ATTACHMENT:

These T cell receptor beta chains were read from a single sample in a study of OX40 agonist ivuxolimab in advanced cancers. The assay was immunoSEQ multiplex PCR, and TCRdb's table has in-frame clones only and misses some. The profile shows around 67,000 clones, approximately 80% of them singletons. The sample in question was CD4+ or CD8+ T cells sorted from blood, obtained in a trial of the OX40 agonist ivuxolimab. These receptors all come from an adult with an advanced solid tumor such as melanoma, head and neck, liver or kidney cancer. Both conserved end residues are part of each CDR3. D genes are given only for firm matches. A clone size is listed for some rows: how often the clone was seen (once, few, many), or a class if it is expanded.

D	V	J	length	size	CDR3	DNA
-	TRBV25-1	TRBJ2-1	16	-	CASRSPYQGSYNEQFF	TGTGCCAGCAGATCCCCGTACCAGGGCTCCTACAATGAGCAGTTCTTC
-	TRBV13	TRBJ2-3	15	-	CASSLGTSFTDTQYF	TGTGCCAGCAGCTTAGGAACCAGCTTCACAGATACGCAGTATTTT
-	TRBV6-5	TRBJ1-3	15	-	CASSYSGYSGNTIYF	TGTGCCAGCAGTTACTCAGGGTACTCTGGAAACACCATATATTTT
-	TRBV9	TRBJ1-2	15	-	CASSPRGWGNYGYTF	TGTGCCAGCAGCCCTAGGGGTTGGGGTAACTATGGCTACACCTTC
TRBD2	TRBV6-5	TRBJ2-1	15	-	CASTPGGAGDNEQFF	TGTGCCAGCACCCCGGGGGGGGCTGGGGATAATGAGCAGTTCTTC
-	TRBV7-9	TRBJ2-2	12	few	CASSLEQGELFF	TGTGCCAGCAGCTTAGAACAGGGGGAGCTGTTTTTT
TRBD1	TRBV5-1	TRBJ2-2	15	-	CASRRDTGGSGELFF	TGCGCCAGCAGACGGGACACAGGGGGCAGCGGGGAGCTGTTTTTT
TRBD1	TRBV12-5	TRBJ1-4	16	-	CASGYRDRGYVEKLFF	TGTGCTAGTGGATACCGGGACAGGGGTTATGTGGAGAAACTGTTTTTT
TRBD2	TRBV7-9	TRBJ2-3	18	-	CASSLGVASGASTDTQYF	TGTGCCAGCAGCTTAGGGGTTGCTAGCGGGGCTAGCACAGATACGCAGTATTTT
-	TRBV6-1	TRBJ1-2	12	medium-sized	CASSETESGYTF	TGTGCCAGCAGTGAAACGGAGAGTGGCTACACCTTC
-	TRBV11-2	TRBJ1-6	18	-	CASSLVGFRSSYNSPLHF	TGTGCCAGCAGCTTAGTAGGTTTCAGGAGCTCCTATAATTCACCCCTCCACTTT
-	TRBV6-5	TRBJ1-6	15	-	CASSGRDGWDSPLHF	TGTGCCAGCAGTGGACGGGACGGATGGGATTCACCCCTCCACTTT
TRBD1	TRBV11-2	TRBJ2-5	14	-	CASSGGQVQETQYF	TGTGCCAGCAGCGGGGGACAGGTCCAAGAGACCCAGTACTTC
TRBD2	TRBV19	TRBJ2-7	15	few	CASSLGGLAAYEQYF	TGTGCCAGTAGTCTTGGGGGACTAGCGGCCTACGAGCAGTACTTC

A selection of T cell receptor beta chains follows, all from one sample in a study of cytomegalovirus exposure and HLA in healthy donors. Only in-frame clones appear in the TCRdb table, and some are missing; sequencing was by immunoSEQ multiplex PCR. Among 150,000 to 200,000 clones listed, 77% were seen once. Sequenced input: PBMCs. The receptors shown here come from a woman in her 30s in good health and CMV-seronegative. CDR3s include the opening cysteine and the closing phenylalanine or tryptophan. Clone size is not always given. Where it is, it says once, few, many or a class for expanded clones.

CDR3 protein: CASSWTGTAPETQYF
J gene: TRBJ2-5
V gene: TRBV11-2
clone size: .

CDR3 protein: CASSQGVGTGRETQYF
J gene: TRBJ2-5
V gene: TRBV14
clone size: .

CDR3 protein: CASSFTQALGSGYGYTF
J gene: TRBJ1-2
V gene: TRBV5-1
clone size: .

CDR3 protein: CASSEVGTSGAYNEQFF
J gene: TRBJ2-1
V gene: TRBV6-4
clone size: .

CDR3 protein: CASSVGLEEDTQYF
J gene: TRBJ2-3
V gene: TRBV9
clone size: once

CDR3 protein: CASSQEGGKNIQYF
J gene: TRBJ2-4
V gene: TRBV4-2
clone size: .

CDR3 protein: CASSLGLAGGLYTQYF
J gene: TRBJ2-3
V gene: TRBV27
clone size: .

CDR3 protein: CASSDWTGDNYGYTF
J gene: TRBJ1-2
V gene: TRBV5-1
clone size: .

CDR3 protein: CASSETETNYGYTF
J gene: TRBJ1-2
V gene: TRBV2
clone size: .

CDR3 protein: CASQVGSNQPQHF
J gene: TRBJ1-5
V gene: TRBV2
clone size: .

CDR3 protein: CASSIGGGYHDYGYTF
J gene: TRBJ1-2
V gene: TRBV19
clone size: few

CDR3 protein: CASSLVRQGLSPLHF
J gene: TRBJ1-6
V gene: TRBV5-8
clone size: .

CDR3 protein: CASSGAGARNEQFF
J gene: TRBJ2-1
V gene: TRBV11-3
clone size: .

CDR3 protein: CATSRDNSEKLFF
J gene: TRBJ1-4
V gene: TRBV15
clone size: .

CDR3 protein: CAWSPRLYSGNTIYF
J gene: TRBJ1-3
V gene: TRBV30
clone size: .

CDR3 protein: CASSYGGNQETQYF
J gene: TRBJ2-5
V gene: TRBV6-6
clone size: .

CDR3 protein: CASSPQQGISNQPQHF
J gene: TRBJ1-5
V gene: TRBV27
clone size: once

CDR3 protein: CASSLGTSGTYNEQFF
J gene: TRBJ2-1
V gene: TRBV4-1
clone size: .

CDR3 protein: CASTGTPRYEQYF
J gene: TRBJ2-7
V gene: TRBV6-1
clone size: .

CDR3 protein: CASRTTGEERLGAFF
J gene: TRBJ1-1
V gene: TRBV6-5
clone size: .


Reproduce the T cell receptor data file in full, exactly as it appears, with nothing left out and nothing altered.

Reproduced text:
These T cell receptor beta chains were read from a single sample in a study of OX40 agonist ivuxolimab in advanced cancers. The assay was immunoSEQ multiplex PCR, and TCRdb's table has in-frame clones only and misses some. The profile shows around 67,000 clones, approximately 80% of them singletons. The sample in question was CD4+ or CD8+ T cells sorted from blood, obtained in a trial of the OX40 agonist ivuxolimab. These receptors all come from an adult with an advanced solid tumor such as melanoma, head and neck, liver or kidney cancer. Both conserved end residues are part of each CDR3. D genes are given only for firm matches. A clone size is listed for some rows: how often the clone was seen (once, few, many), or a class if it is expanded.

D	V	J	length	size	CDR3	DNA
-	TRBV25-1	TRBJ2-1	16	-	CASRSPYQGSYNEQFF	TGTGCCAGCAGATCCCCGTACCAGGGCTCCTACAATGAGCAGTTCTTC
-	TRBV13	TRBJ2-3	15	-	CASSLGTSFTDTQYF	TGTGCCAGCAGCTTAGGAACCAGCTTCACAGATACGCAGTATTTT
-	TRBV6-5	TRBJ1-3	15	-	CASSYSGYSGNTIYF	TGTGCCAGCAGTTACTCAGGGTACTCTGGAAACACCATATATTTT
-	TRBV9	TRBJ1-2	15	-	CASSPRGWGNYGYTF	TGTGCCAGCAGCCCTAGGGGTTGGGGTAACTATGGCTACACCTTC
TRBD2	TRBV6-5	TRBJ2-1	15	-	CASTPGGAGDNEQFF	TGTGCCAGCACCCCGGGGGGGGCTGGGGATAATGAGCAGTTCTTC
-	TRBV7-9	TRBJ2-2	12	few	CASSLEQGELFF	TGTGCCAGCAGCTTAGAACAGGGGGAGCTGTTTTTT
TRBD1	TRBV5-1	TRBJ2-2	15	-	CASRRDTGGSGELFF	TGCGCCAGCAGACGGGACACAGGGGGCAGCGGGGAGCTGTTTTTT
TRBD1	TRBV12-5	TRBJ1-4	16	-	CASGYRDRGYVEKLFF	TGTGCTAGTGGATACCGGGACAGGGGTTATGTGGAGAAACTGTTTTTT
TRBD2	TRBV7-9	TRBJ2-3	18	-	CASSLGVASGASTDTQYF	TGTGCCAGCAGCTTAGGGGTTGCTAGCGGGGCTAGCACAGATACGCAGTATTTT
-	TRBV6-1	TRBJ1-2	12	medium-sized	CASSETESGYTF	TGTGCCAGCAGTGAAACGGAGAGTGGCTACACCTTC
-	TRBV11-2	TRBJ1-6	18	-	CASSLVGFRSSYNSPLHF	TGTGCCAGCAGCTTAGTAGGTTTCAGGAGCTCCTATAATTCACCCCTCCACTTT
-	TRBV6-5	TRBJ1-6	15	-	CASSGRDGWDSPLHF	TGTGCCAGCAGTGGACGGGACGGATGGGATTCACCCCTCCACTTT
TRBD1	TRBV11-2	TRBJ2-5	14	-	CASSGGQVQETQYF	TGTGCCAGCAGCGGGGGACAGGTCCAAGAGACCCAGTACTTC
TRBD2	TRBV19	TRBJ2-7	15	few	CASSLGGLAAYEQYF	TGTGCCAGTAGTCTTGGGGGACTAGCGGCCTACGAGCAGTACTTC

A selection of T cell receptor beta chains follows, all from one sample in a study of cytomegalovirus exposure and HLA in healthy donors. Only in-frame clones appear in the TCRdb table, and some are missing; sequencing was by immunoSEQ multiplex PCR. Among 150,000 to 200,000 clones listed, 77% were seen once. Sequenced input: PBMCs. The receptors shown here come from a woman in her 30s in good health and CMV-seronegative. CDR3s include the opening cysteine and the closing phenylalanine or tryptophan. Clone size is not always given. Where it is, it says once, few, many or a class for expanded clones.

CDR3 protein: CASSWTGTAPETQYF
J gene: TRBJ2-5
V gene: TRBV11-2
clone size: .

CDR3 protein: CASSQGVGTGRETQYF
J gene: TRBJ2-5
V gene: TRBV14
clone size: .

CDR3 protein: CASSFTQALGSGYGYTF
J gene: TRBJ1-2
V gene: TRBV5-1
clone size: .

CDR3 protein: CASSEVGTSGAYNEQFF
J gene: TRBJ2-1
V gene: TRBV6-4
clone size: .

CDR3 protein: CASSVGLEEDTQYF
J gene: TRBJ2-3
V gene: TRBV9
clone size: once

CDR3 protein: CASSQEGGKNIQYF
J gene: TRBJ2-4
V gene: TRBV4-2
clone size: .

CDR3 protein: CASSLGLAGGLYTQYF
J gene: TRBJ2-3
V gene: TRBV27
clone size: .

CDR3 protein: CASSDWTGDNYGYTF
J gene: TRBJ1-2
V gene: TRBV5-1
clone size: .

CDR3 protein: CASSETETNYGYTF
J gene: TRBJ1-2
V gene: TRBV2
clone size: .

CDR3 protein: CASQVGSNQPQHF
J gene: TRBJ1-5
V gene: TRBV2
clone size: .

CDR3 protein: CASSIGGGYHDYGYTF
J gene: TRBJ1-2
V gene: TRBV19
clone size: few

CDR3 protein: CASSLVRQGLSPLHF
J gene: TRBJ1-6
V gene: TRBV5-8
clone size: .

CDR3 protein: CASSGAGARNEQFF
J gene: TRBJ2-1
V gene: TRBV11-3
clone size: .

CDR3 protein: CATSRDNSEKLFF
J gene: TRBJ1-4
V gene: TRBV15
clone size: .

CDR3 protein: CAWSPRLYSGNTIYF
J gene: TRBJ1-3
V gene: TRBV30
clone size: .

CDR3 protein: CASSYGGNQETQYF
J gene: TRBJ2-5
V gene: TRBV6-6
clone size: .

CDR3 protein: CASSPQQGISNQPQHF
J gene: TRBJ1-5
V gene: TRBV27
clone size: once

CDR3 protein: CASSLGTSGTYNEQFF
J gene: TRBJ2-1
V gene: TRBV4-1
clone size: .

CDR3 protein: CASTGTPRYEQYF
J gene: TRBJ2-7
V gene: TRBV6-1
clone size: .

CDR3 protein: CASRTTGEERLGAFF
J gene: TRBJ1-1
V gene: TRBV6-5
clone size: .